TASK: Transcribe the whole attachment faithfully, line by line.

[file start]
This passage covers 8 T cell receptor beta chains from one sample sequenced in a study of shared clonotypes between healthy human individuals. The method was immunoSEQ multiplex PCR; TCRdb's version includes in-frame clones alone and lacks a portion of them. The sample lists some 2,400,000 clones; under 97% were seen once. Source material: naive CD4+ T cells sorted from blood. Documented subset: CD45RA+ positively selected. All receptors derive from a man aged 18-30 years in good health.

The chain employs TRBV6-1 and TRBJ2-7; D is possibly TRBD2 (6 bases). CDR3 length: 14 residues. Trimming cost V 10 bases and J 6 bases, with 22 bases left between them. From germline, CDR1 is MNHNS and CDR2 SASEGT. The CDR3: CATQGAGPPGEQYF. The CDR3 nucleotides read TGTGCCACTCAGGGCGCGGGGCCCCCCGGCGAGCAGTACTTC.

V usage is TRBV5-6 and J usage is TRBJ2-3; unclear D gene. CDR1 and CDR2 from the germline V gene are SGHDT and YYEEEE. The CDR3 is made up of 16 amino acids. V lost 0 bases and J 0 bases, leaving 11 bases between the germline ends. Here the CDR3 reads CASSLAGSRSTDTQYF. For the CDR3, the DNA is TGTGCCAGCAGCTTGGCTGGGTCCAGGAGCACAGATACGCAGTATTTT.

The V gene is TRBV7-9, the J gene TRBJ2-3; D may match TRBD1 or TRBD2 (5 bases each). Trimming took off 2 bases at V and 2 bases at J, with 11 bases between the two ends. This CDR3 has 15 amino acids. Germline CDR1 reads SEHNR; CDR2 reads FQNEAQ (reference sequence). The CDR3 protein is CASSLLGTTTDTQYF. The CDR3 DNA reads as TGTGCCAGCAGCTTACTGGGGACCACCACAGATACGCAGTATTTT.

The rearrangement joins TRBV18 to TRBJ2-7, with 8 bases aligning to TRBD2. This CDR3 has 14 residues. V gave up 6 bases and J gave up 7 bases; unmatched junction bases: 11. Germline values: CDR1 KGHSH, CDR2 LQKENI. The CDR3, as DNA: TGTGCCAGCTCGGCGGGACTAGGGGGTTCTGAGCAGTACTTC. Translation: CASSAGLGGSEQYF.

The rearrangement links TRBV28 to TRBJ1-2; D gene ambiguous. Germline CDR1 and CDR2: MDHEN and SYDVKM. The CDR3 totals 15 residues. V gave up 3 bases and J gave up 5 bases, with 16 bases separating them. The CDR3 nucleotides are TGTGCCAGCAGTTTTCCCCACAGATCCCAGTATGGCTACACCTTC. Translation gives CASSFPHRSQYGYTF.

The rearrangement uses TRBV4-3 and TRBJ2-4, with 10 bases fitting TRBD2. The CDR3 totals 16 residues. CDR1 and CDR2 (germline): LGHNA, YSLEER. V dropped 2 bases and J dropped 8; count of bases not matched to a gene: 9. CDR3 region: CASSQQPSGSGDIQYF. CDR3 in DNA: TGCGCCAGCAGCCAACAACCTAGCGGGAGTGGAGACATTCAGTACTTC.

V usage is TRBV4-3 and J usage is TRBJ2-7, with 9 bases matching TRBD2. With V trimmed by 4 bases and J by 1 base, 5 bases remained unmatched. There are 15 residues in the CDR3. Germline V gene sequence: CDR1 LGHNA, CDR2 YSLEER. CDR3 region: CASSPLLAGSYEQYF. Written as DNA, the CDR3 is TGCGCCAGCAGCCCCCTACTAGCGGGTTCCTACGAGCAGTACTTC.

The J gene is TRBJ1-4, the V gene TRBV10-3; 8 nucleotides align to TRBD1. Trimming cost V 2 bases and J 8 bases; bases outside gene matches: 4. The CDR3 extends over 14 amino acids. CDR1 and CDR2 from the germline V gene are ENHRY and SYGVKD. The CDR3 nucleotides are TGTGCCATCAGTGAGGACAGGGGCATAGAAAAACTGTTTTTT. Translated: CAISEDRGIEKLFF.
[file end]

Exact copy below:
This passage covers 8 T cell receptor beta chains from one sample sequenced in a study of shared clonotypes between healthy human individuals. The method was immunoSEQ multiplex PCR; TCRdb's version includes in-frame clones alone and lacks a portion of them. The sample lists some 2,400,000 clones; under 97% were seen once. Source material: naive CD4+ T cells sorted from blood. Documented subset: CD45RA+ positively selected. All receptors derive from a man aged 18-30 years in good health.

The chain employs TRBV6-1 and TRBJ2-7; D is possibly TRBD2 (6 bases). CDR3 length: 14 residues. Trimming cost V 10 bases and J 6 bases, with 22 bases left between them. From germline, CDR1 is MNHNS and CDR2 SASEGT. The CDR3: CATQGAGPPGEQYF. The CDR3 nucleotides read TGTGCCACTCAGGGCGCGGGGCCCCCCGGCGAGCAGTACTTC.

V usage is TRBV5-6 and J usage is TRBJ2-3; unclear D gene. CDR1 and CDR2 from the germline V gene are SGHDT and YYEEEE. The CDR3 is made up of 16 amino acids. V lost 0 bases and J 0 bases, leaving 11 bases between the germline ends. Here the CDR3 reads CASSLAGSRSTDTQYF. For the CDR3, the DNA is TGTGCCAGCAGCTTGGCTGGGTCCAGGAGCACAGATACGCAGTATTTT.

The V gene is TRBV7-9, the J gene TRBJ2-3; D may match TRBD1 or TRBD2 (5 bases each). Trimming took off 2 bases at V and 2 bases at J, with 11 bases between the two ends. This CDR3 has 15 amino acids. Germline CDR1 reads SEHNR; CDR2 reads FQNEAQ (reference sequence). The CDR3 protein is CASSLLGTTTDTQYF. The CDR3 DNA reads as TGTGCCAGCAGCTTACTGGGGACCACCACAGATACGCAGTATTTT.

The rearrangement joins TRBV18 to TRBJ2-7, with 8 bases aligning to TRBD2. This CDR3 has 14 residues. V gave up 6 bases and J gave up 7 bases; unmatched junction bases: 11. Germline values: CDR1 KGHSH, CDR2 LQKENI. The CDR3, as DNA: TGTGCCAGCTCGGCGGGACTAGGGGGTTCTGAGCAGTACTTC. Translation: CASSAGLGGSEQYF.

The rearrangement links TRBV28 to TRBJ1-2; D gene ambiguous. Germline CDR1 and CDR2: MDHEN and SYDVKM. The CDR3 totals 15 residues. V gave up 3 bases and J gave up 5 bases, with 16 bases separating them. The CDR3 nucleotides are TGTGCCAGCAGTTTTCCCCACAGATCCCAGTATGGCTACACCTTC. Translation gives CASSFPHRSQYGYTF.

The rearrangement uses TRBV4-3 and TRBJ2-4, with 10 bases fitting TRBD2. The CDR3 totals 16 residues. CDR1 and CDR2 (germline): LGHNA, YSLEER. V dropped 2 bases and J dropped 8; count of bases not matched to a gene: 9. CDR3 region: CASSQQPSGSGDIQYF. CDR3 in DNA: TGCGCCAGCAGCCAACAACCTAGCGGGAGTGGAGACATTCAGTACTTC.

V usage is TRBV4-3 and J usage is TRBJ2-7, with 9 bases matching TRBD2. With V trimmed by 4 bases and J by 1 base, 5 bases remained unmatched. There are 15 residues in the CDR3. Germline V gene sequence: CDR1 LGHNA, CDR2 YSLEER. CDR3 region: CASSPLLAGSYEQYF. Written as DNA, the CDR3 is TGCGCCAGCAGCCCCCTACTAGCGGGTTCCTACGAGCAGTACTTC.

The J gene is TRBJ1-4, the V gene TRBV10-3; 8 nucleotides align to TRBD1. Trimming cost V 2 bases and J 8 bases; bases outside gene matches: 4. The CDR3 extends over 14 amino acids. CDR1 and CDR2 from the germline V gene are ENHRY and SYGVKD. The CDR3 nucleotides are TGTGCCATCAGTGAGGACAGGGGCATAGAAAAACTGTTTTTT. Translated: CAISEDRGIEKLFF.